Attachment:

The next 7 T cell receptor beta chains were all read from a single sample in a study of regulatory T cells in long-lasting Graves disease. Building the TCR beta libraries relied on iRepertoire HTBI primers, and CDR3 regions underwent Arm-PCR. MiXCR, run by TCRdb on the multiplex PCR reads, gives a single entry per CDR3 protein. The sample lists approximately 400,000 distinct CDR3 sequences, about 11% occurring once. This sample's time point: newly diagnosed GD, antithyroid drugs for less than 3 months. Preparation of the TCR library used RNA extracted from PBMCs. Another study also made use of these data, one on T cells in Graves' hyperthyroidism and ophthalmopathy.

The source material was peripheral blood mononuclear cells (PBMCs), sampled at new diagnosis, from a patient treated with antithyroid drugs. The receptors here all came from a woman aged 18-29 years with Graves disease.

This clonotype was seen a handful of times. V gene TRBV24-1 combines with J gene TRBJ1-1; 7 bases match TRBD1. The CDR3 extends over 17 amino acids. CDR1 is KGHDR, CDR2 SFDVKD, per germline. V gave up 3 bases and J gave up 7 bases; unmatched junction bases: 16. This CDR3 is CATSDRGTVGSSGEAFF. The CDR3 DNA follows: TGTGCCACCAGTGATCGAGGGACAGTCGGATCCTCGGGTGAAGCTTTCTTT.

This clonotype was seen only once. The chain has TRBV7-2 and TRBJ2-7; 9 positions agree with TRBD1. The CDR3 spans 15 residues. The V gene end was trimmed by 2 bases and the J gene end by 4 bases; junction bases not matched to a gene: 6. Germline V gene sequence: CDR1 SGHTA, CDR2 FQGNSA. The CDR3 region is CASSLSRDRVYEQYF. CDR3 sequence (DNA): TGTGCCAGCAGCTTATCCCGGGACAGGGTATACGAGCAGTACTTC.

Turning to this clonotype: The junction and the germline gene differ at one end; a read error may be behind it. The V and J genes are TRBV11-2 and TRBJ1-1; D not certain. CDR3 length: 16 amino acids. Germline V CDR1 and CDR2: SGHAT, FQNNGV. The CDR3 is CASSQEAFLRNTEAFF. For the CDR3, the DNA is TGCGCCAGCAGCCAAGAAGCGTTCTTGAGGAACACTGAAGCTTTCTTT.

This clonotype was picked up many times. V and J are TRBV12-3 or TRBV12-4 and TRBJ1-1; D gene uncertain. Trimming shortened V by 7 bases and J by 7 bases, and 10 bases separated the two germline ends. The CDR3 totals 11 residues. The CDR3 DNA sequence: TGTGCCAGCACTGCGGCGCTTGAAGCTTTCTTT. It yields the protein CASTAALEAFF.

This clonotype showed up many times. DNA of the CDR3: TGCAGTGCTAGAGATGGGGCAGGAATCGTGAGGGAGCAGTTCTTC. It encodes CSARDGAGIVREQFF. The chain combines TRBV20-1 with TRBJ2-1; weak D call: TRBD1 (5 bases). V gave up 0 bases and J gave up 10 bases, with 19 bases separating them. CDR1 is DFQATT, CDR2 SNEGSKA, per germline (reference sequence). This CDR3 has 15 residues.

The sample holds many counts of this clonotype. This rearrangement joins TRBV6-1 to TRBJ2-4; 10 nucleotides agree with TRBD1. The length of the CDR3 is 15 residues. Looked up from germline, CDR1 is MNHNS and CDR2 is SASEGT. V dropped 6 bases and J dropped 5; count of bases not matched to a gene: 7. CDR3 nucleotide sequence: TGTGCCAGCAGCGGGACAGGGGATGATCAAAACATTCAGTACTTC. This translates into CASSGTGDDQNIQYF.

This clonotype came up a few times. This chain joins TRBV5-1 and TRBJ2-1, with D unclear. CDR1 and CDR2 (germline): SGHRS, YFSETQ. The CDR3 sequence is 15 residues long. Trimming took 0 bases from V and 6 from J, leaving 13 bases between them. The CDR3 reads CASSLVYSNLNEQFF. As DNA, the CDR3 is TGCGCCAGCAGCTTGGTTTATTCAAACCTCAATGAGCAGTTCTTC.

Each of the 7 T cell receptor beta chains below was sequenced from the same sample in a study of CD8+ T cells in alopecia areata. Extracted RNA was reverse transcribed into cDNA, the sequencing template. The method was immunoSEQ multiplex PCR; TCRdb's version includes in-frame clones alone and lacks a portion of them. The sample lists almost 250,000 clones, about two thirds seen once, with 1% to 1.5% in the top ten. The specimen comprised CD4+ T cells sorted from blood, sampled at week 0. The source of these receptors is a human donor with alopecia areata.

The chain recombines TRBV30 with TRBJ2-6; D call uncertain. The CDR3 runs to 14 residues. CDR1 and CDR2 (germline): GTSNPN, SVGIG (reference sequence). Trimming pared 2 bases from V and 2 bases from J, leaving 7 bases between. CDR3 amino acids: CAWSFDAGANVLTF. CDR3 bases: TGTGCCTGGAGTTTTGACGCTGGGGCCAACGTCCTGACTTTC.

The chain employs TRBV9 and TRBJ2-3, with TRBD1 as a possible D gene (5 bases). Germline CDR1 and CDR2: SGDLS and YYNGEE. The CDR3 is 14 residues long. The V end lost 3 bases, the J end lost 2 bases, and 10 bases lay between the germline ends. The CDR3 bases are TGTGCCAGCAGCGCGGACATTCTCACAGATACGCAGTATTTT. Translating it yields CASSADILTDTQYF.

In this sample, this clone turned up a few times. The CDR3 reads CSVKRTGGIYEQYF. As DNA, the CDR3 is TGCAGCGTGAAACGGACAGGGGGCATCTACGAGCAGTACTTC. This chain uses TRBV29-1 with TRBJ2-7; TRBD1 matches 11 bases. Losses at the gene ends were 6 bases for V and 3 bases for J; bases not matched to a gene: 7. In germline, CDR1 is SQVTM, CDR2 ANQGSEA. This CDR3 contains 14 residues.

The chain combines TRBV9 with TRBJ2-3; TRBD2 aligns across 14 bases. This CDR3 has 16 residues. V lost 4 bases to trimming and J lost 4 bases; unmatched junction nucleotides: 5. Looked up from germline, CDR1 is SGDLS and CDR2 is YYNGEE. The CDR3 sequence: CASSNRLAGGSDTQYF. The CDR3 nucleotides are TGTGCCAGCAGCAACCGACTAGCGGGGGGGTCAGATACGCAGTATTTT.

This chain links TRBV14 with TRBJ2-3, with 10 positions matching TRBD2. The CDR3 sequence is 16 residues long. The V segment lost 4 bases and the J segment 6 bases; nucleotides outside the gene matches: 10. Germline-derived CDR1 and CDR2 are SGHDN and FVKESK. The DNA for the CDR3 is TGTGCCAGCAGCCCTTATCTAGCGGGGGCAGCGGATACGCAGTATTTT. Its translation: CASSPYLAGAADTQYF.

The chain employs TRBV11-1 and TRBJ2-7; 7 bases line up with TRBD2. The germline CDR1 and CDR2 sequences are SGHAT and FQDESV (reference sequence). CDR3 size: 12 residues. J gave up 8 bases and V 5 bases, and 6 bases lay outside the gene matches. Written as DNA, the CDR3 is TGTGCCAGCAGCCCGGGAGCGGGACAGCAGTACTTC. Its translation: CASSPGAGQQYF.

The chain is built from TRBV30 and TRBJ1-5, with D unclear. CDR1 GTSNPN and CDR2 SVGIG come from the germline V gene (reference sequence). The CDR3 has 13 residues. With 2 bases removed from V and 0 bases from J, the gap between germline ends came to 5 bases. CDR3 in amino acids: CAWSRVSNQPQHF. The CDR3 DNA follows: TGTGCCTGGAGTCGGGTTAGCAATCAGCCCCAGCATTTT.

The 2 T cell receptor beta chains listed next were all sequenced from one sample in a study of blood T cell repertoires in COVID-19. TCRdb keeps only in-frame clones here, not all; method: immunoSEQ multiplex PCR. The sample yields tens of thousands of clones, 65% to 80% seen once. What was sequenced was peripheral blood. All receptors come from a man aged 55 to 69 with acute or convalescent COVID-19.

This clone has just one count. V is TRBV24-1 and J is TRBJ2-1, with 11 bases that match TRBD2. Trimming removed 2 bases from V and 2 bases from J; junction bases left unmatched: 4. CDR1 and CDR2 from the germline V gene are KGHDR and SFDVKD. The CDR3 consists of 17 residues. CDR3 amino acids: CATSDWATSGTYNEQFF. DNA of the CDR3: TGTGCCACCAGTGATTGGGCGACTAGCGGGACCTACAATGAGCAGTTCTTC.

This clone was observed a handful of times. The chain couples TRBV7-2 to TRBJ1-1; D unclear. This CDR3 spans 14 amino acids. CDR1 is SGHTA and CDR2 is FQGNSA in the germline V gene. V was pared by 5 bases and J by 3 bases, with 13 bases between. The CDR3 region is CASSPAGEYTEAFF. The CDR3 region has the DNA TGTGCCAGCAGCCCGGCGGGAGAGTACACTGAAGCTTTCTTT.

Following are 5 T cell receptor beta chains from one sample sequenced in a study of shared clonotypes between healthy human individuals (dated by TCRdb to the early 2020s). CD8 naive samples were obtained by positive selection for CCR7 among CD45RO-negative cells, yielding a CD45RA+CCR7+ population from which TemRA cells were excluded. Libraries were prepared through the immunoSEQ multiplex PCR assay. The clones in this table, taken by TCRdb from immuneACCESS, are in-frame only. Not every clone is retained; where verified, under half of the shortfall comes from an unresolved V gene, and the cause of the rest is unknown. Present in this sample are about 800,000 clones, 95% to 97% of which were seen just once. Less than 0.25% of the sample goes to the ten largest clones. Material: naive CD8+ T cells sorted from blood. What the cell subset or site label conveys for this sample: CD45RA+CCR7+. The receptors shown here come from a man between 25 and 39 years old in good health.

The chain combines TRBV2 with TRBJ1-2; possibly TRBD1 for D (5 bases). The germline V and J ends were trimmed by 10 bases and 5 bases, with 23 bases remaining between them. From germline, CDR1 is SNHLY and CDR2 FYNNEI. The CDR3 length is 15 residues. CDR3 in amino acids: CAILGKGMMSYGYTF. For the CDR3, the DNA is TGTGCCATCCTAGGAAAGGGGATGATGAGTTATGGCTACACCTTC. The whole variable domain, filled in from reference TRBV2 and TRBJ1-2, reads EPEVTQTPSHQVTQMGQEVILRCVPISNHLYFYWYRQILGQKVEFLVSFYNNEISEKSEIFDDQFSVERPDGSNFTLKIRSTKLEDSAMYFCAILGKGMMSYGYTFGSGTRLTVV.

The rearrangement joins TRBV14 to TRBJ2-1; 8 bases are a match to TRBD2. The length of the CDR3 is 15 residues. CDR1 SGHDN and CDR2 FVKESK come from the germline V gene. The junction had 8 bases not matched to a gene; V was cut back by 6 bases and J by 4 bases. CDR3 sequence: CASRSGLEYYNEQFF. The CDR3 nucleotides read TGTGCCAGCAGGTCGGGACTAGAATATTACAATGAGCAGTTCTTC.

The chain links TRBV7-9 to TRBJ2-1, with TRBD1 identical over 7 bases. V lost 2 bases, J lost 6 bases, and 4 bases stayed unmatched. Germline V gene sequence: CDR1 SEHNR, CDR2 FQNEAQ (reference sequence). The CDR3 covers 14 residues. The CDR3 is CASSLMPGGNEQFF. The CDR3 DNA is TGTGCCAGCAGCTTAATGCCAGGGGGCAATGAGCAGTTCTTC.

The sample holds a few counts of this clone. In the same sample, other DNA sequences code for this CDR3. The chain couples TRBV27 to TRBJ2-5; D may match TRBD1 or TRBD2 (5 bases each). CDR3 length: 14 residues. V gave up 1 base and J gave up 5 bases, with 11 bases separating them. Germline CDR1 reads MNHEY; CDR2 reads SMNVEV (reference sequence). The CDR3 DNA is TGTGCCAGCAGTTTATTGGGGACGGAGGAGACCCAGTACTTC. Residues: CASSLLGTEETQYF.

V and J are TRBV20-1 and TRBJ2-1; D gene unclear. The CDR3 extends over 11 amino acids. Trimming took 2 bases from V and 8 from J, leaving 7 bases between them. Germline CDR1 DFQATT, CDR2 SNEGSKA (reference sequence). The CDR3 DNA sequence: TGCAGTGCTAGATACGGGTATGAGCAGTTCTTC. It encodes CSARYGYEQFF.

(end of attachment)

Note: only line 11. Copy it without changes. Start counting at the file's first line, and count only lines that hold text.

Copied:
The chain recombines TRBV30 with TRBJ2-6; D call uncertain. The CDR3 runs to 14 residues. CDR1 and CDR2 (germline): GTSNPN, SVGIG (reference sequence). Trimming pared 2 bases from V and 2 bases from J, leaving 7 bases between. CDR3 amino acids: CAWSFDAGANVLTF. CDR3 bases: TGTGCCTGGAGTTTTGACGCTGGGGCCAACGTCCTGACTTTC.